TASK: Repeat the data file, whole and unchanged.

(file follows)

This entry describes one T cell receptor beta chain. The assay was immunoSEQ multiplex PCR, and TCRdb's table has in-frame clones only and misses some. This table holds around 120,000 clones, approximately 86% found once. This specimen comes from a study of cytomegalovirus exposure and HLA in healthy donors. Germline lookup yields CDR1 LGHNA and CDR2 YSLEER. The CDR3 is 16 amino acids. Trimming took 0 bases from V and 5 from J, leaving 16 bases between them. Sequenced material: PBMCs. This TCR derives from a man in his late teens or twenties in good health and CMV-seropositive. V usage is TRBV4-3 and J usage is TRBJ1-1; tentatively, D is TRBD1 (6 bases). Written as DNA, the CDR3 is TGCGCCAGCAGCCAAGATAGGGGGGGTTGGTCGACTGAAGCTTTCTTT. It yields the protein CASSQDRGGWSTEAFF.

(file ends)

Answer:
This entry describes one T cell receptor beta chain. The assay was immunoSEQ multiplex PCR, and TCRdb's table has in-frame clones only and misses some. This table holds around 120,000 clones, approximately 86% found once. This specimen comes from a study of cytomegalovirus exposure and HLA in healthy donors. Germline lookup yields CDR1 LGHNA and CDR2 YSLEER. The CDR3 is 16 amino acids. Trimming took 0 bases from V and 5 from J, leaving 16 bases between them. Sequenced material: PBMCs. This TCR derives from a man in his late teens or twenties in good health and CMV-seropositive. V usage is TRBV4-3 and J usage is TRBJ1-1; tentatively, D is TRBD1 (6 bases). Written as DNA, the CDR3 is TGCGCCAGCAGCCAAGATAGGGGGGGTTGGTCGACTGAAGCTTTCTTT. It yields the protein CASSQDRGGWSTEAFF.